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Obama campaign launches Romney counter attack

WASHINGTON: President Barack Obama's team on Friday ripped into Republican Mitt Romney's big convention speech, complaining it lacked a governing vision and disguised plans to punish the middle class.

Vice President Joe Biden meanwhile launched into a forensic attempt to demolish the credentials of his opposite number in the race, Romney's running mate Paul Ryan, stirring working class voters in vital swing state Ohio.

As dust settled from the Republican National Convention in Florida, the president's team switched their focus to their own nominating jamboree next week, at which Obama must persuade voters he deserves to keep his job.

Biden, relishing the chance to strike back, said vows by Romney and Ryan to restore the promise of America discounted years of Republican deficit spending, unpaid for wars and "ridiculous" tax cuts for the rich.

"Congressman Paul Ryan has voted for every one of these things that caused the catastrophe we inherited," Biden said.

"We know how it ends ... it ends in lost jobs; stagnant wages; equity in your homes being devastated, ... your retirement accounts being eviscerated. It ends in a catastrophe, as it did for the middle class."

Ryan, a lawmaker from midwestern Wisconsin who professes humble origins, and Biden, who wears a working class heritage on his sleeve, will go head-to-head for the support of white blue collar voters right up to November's election.

Senior Obama advisor David Axelrod promised the president would provide the specifics that he said Romney's address on Thursday, packed with personal anecdotes and patriotic platitudes, lacked.

"I think that what people were tuning in hoping to hear were practical solutions to the challenges that we face," Axelrod told MSNBC.

"You know, what they got were some snarky lines about the president, some gauzy reminiscences about the past and some buzzwords for the base."

Democratic National Committee Chairwoman Debbie Wasserman Schultz said that while the convention may have succeeded in warming people up personally to the Republican nominee, practical solutions were lacking.

"It was more about tearing down Barack Obama than leaving the American people with the impression of what Mitt Romney's presidency would be," she told CNN ahead of the Democratic convention in Charlotte, North Carolina.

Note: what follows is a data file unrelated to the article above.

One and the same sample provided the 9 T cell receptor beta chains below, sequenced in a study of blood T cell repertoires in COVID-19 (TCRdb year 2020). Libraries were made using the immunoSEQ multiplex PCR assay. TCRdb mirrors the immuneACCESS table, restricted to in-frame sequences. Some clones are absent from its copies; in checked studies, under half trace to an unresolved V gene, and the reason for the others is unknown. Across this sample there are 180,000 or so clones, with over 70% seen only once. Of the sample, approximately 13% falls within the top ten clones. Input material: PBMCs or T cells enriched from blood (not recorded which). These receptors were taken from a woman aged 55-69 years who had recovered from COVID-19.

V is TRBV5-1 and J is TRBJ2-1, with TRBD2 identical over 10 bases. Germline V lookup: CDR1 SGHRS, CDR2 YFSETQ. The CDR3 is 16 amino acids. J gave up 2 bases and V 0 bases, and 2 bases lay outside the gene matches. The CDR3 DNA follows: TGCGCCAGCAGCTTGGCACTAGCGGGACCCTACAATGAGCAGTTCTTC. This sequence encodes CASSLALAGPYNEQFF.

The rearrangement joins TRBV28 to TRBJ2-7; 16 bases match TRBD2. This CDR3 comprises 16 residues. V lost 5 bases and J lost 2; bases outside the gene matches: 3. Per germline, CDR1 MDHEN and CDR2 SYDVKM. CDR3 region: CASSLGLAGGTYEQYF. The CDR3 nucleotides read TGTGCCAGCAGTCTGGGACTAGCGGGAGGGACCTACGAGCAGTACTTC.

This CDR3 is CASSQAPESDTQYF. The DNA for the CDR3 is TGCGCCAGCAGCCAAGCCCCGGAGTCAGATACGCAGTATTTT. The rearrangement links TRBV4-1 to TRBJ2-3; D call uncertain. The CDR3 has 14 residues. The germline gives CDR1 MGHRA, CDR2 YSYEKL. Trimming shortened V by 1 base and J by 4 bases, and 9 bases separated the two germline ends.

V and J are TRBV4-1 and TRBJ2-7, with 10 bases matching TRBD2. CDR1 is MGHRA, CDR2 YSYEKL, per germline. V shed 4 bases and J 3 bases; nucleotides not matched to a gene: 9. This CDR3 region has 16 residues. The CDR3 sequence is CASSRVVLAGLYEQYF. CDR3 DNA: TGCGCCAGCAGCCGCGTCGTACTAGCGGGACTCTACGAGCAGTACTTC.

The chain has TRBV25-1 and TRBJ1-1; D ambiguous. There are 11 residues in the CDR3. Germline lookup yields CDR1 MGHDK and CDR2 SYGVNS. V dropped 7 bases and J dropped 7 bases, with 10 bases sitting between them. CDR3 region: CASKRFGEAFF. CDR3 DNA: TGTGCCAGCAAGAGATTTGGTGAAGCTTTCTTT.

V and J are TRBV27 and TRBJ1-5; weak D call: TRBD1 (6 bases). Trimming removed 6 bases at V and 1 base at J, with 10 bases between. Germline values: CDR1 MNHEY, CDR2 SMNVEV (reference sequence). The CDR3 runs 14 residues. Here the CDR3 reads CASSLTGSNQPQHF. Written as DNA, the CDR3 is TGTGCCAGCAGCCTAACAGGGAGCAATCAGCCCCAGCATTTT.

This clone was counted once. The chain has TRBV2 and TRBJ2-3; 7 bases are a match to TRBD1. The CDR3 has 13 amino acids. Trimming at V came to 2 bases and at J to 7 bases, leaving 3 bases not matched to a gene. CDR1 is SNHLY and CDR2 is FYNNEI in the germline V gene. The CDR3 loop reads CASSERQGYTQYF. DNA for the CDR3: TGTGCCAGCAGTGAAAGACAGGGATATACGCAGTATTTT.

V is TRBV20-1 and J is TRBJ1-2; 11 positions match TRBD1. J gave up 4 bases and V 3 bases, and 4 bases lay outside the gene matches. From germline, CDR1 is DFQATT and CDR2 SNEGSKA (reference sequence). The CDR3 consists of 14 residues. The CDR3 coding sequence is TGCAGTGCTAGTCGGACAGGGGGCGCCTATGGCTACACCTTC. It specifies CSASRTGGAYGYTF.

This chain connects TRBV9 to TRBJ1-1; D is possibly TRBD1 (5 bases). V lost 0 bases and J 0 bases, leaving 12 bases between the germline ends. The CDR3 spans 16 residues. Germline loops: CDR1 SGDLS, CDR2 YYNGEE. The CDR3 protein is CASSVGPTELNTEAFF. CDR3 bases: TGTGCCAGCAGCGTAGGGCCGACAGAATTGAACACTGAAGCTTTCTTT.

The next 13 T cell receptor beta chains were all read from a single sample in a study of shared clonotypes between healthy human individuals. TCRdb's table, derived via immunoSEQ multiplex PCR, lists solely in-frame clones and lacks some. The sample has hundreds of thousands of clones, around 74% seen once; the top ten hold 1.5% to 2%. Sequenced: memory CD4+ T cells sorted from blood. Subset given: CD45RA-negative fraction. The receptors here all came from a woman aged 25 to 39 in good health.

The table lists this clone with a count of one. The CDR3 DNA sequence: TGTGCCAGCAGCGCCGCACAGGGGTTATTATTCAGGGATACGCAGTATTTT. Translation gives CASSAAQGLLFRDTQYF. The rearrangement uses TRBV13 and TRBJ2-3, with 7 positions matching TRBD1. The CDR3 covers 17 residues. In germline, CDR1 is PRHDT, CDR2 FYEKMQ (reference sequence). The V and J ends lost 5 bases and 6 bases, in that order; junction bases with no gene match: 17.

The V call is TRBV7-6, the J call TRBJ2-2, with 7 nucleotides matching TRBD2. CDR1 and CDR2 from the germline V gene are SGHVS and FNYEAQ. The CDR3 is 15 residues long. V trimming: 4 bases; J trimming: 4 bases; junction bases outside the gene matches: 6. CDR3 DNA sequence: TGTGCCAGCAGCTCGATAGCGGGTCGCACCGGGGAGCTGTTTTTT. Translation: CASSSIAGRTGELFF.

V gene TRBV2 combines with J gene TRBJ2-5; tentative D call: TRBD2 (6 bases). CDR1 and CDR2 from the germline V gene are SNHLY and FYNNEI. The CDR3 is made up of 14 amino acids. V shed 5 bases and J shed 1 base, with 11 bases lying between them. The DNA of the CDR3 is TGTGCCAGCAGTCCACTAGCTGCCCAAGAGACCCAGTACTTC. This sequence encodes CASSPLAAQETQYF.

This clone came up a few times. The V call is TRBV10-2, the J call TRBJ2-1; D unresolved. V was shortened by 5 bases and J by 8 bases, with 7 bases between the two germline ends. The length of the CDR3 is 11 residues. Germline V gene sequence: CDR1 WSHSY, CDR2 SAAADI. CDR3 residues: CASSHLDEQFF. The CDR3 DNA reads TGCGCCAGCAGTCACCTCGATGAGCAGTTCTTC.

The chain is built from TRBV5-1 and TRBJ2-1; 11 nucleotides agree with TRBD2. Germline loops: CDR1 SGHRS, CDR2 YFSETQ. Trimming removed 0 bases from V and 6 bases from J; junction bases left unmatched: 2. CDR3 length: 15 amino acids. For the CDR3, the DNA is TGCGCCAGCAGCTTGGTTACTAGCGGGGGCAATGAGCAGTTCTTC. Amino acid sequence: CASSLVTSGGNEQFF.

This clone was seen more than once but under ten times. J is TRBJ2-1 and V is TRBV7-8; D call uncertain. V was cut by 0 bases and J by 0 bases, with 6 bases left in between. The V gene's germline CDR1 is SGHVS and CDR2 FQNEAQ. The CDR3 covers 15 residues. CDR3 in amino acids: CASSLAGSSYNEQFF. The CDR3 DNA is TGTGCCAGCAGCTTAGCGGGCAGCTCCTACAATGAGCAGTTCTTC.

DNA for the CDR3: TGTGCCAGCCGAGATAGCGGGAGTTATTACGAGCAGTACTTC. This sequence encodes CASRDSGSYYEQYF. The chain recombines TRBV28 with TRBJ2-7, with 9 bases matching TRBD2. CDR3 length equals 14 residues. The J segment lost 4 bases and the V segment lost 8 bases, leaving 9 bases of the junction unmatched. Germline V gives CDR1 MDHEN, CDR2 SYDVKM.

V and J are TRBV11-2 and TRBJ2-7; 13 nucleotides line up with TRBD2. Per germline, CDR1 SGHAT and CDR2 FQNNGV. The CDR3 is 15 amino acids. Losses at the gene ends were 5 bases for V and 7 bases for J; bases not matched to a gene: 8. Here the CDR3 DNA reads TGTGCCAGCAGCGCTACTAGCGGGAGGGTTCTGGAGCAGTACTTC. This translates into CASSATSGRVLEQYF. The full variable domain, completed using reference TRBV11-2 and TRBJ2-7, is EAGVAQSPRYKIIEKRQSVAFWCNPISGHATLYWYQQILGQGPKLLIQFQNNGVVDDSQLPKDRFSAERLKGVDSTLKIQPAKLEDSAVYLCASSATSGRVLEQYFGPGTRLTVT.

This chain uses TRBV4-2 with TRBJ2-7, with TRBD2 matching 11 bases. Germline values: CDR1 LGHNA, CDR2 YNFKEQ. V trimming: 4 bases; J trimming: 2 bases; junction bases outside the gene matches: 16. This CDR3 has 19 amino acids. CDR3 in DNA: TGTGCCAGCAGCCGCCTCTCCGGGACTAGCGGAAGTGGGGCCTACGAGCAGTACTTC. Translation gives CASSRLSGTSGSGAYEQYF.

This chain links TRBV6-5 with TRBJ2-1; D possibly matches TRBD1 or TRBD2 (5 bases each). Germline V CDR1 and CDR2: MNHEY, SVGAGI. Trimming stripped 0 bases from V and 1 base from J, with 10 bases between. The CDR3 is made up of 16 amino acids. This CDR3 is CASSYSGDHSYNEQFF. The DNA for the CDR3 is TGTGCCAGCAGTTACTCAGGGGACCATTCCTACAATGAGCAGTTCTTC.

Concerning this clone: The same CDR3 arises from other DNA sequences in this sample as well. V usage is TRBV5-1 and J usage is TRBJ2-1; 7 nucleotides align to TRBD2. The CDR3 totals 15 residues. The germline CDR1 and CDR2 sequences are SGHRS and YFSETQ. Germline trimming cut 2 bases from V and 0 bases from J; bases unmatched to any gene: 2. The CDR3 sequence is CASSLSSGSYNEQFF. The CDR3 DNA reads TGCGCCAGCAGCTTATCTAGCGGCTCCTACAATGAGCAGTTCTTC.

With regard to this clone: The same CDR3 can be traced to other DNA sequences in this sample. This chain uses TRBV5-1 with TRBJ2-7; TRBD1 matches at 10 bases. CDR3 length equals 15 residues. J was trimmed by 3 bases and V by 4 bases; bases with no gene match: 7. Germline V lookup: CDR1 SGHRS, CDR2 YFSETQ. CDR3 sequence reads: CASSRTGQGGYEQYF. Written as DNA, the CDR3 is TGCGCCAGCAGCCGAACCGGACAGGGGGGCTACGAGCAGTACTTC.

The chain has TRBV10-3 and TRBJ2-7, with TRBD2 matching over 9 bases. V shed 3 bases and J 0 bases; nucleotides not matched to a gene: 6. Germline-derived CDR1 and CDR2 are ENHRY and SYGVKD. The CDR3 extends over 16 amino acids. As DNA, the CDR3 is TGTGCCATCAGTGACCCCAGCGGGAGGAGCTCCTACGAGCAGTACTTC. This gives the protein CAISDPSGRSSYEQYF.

Obama's campaign also released a web video, assailing Romney for what it said were his plans to add tax burdens to the middle class, further enrich the wealthy with tax cuts and gut state-financed health care for seniors.

"When you learn about the Romney plan ... is it any wonder he doesn't have much to say?" the narrator said, over pictures of a sad looking Romney.

Romney's speech included an appeal to Americans enthralled by Obama's historic election win in 2008 who now felt that his soaring rhetoric was not matched by proficiency in government or successful economic policies.

"Hope and change had a powerful appeal. But tonight I'd ask a simple question: If you felt that excitement when you voted for Barack Obama, shouldn't you feel that way now that he's President Obama?" Romney asked.

Obama, was for appearances sake at least, keeping out of the partisan fray on Friday, heading to Texas to mark the second anniversary of his order to halt combat in Iraq with war veterans and their families.

While the trip was in keeping with his duties as commander-in-chief, the visit has a highly political context for Obama who regards getting troops home from Iraq as a core 2008 campaign promise honored.

On Saturday, Obama will throw himself back onto the campaign trail in earnest, launching a four-day "Road to Charlotte" tour, blitzing battleground states Iowa, Colorado, Ohio and Virginia.

He will make a detour on Monday to inspect damage from Hurricane Isaac and to meet emergency workers in Louisiana.

Romney stole a march on the president Friday, arriving in New Orleans as a guest of Republican governor Bobby Jindal, even though he has no official role in responding to the huge storm, which caused widespread flooding.

The White House said the announcement that Obama would go was in no way related to Romney's stop, saying officials had waited to ensure the president's massive security entourage did not hurt rescue efforts.

 

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